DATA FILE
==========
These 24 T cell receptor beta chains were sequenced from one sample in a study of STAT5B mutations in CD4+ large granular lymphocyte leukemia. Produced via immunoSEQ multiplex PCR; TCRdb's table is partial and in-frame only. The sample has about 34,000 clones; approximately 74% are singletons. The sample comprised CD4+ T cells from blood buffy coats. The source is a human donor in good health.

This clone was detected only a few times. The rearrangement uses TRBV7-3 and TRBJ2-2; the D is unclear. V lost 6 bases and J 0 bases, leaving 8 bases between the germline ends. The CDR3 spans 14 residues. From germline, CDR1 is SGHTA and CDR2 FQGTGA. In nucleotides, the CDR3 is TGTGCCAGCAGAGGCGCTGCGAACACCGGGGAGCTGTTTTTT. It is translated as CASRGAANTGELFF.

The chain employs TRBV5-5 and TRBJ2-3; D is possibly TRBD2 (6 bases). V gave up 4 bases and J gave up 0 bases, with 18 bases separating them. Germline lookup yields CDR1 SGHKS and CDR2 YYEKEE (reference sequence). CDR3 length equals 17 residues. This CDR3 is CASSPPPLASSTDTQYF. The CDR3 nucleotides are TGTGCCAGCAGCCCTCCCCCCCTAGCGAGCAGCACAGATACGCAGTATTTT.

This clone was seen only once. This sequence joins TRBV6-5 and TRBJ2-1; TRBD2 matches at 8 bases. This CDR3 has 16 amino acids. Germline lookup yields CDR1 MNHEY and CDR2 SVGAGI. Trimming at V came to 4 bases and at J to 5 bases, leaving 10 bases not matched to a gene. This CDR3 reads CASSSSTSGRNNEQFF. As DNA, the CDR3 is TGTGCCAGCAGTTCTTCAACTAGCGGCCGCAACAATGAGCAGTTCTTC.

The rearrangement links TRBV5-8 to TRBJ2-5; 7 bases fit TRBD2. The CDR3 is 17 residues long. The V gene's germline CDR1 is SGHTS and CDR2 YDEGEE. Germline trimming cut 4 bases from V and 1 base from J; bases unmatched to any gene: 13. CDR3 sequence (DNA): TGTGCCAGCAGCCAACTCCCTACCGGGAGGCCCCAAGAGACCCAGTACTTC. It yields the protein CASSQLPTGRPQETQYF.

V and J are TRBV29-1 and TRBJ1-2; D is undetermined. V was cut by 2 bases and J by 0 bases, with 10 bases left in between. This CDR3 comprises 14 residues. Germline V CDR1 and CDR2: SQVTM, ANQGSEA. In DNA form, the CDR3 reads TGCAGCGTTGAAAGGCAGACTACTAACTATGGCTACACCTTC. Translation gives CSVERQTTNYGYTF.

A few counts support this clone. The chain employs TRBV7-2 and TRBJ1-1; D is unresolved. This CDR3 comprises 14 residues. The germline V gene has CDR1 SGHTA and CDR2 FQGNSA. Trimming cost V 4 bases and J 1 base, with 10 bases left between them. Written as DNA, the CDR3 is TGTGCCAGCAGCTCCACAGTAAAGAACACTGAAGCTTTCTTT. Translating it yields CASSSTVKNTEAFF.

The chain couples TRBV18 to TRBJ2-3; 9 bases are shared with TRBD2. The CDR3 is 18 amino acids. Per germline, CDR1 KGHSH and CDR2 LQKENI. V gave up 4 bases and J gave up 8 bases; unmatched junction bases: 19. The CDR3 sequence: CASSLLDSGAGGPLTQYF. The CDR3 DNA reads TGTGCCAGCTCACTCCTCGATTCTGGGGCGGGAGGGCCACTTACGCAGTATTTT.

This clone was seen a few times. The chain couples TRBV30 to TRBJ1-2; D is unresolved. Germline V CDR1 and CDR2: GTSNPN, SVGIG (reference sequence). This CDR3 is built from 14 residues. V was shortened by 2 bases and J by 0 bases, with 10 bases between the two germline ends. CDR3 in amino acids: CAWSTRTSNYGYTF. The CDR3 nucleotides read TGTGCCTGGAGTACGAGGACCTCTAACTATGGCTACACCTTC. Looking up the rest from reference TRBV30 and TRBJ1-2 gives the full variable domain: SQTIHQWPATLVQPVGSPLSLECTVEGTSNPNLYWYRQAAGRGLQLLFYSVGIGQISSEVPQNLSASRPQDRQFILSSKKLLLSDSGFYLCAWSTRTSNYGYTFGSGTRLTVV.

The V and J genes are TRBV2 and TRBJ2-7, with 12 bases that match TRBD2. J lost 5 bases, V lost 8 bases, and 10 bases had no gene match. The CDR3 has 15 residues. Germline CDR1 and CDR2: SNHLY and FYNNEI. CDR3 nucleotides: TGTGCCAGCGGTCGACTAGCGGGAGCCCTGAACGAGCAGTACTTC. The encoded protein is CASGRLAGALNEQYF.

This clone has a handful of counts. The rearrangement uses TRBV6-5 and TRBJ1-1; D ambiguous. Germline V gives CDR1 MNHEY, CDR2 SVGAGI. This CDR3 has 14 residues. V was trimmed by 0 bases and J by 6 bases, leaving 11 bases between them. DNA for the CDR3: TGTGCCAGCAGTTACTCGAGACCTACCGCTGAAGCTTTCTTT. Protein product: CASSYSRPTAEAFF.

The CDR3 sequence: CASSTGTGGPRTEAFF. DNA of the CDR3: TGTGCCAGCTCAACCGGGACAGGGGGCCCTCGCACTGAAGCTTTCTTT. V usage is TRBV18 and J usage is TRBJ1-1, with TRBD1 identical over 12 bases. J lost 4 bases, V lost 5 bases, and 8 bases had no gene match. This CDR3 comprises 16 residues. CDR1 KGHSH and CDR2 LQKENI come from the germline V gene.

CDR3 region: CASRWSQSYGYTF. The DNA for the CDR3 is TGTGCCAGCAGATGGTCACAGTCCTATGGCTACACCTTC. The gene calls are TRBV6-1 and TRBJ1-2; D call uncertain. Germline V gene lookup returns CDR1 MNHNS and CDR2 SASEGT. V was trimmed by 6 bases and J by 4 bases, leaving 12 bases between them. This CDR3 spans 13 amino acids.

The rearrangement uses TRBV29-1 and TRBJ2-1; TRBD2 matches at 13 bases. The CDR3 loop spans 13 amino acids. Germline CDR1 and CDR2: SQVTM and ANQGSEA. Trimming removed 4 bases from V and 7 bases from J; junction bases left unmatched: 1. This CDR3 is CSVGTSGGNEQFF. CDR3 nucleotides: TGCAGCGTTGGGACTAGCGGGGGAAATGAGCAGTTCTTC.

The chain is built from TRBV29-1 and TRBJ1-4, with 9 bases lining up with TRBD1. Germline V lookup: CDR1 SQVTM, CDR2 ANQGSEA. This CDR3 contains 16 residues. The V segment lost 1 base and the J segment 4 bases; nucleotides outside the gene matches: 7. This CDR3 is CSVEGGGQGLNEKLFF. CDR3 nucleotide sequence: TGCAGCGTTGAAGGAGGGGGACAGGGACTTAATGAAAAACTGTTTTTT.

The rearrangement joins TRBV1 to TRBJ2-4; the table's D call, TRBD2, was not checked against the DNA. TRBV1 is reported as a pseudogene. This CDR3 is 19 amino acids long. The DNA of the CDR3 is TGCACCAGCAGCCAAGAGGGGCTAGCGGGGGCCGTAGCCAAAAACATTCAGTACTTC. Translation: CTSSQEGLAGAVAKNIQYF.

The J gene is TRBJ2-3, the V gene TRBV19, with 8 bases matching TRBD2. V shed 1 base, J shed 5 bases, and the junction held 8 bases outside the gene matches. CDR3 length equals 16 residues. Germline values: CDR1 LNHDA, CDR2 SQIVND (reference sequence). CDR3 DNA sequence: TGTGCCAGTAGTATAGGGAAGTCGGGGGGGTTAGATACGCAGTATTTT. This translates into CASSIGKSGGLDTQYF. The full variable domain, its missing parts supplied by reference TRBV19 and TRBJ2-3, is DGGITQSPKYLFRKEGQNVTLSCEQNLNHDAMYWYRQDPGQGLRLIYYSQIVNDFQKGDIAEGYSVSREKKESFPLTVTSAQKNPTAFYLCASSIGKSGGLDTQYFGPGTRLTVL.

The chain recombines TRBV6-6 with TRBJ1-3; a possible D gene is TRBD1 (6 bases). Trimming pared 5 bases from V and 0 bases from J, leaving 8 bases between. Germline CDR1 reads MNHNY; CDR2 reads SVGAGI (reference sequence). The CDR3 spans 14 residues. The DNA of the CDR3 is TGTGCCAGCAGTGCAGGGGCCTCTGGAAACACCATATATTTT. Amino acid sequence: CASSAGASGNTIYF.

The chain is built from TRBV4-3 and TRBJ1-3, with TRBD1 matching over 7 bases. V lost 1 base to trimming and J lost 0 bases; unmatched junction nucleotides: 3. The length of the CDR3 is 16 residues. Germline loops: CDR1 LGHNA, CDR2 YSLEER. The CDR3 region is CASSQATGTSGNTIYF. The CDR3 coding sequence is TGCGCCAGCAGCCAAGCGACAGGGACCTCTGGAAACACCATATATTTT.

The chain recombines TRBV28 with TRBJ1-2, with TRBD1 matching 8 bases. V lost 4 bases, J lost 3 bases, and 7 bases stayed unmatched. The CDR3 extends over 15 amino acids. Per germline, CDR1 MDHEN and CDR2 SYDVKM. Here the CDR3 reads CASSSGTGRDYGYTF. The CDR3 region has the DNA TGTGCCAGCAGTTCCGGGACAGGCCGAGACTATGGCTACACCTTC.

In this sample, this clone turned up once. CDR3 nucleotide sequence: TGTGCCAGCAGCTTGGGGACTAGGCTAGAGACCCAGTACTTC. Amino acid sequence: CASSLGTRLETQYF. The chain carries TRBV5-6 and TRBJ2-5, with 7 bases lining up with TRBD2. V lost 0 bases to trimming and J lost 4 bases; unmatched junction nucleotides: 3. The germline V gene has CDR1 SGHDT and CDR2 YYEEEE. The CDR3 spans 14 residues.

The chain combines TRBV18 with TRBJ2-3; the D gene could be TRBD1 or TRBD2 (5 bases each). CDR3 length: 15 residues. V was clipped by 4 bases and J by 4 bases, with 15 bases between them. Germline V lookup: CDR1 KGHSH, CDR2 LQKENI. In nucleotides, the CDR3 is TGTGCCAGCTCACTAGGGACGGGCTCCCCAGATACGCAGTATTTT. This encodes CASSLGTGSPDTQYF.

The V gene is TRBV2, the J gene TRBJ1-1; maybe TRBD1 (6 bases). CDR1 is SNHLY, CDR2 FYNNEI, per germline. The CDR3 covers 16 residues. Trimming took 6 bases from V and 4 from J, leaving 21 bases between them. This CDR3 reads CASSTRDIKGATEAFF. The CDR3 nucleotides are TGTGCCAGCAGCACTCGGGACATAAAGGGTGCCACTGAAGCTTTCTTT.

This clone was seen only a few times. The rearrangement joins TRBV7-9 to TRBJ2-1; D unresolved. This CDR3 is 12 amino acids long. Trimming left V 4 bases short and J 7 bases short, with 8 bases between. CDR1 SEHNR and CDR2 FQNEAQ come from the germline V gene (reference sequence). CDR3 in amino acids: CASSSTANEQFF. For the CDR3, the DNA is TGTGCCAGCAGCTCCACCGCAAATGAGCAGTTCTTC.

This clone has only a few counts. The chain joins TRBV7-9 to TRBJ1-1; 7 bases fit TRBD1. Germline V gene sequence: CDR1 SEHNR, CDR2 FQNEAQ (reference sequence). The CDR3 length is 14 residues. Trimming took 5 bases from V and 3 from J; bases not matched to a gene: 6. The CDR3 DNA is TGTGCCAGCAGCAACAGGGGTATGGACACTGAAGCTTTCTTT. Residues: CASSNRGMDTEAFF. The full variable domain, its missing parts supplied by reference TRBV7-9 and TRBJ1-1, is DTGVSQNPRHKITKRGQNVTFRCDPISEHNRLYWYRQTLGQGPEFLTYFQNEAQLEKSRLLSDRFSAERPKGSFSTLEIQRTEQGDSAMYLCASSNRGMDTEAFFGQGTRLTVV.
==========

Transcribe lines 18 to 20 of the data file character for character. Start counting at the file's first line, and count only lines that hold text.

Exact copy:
The chain recombines TRBV6-6 with TRBJ1-3; a possible D gene is TRBD1 (6 bases). Trimming pared 5 bases from V and 0 bases from J, leaving 8 bases between. Germline CDR1 reads MNHNY; CDR2 reads SVGAGI (reference sequence). The CDR3 spans 14 residues. The DNA of the CDR3 is TGTGCCAGCAGTGCAGGGGCCTCTGGAAACACCATATATTTT. Amino acid sequence: CASSAGASGNTIYF.

The chain is built from TRBV4-3 and TRBJ1-3, with TRBD1 matching over 7 bases. V lost 1 base to trimming and J lost 0 bases; unmatched junction nucleotides: 3. The length of the CDR3 is 16 residues. Germline loops: CDR1 LGHNA, CDR2 YSLEER. The CDR3 region is CASSQATGTSGNTIYF. The CDR3 coding sequence is TGCGCCAGCAGCCAAGCGACAGGGACCTCTGGAAACACCATATATTTT.

The chain recombines TRBV28 with TRBJ1-2, with TRBD1 matching 8 bases. V lost 4 bases, J lost 3 bases, and 7 bases stayed unmatched. The CDR3 extends over 15 amino acids. Per germline, CDR1 MDHEN and CDR2 SYDVKM. Here the CDR3 reads CASSSGTGRDYGYTF. The CDR3 region has the DNA TGTGCCAGCAGTTCCGGGACAGGCCGAGACTATGGCTACACCTTC.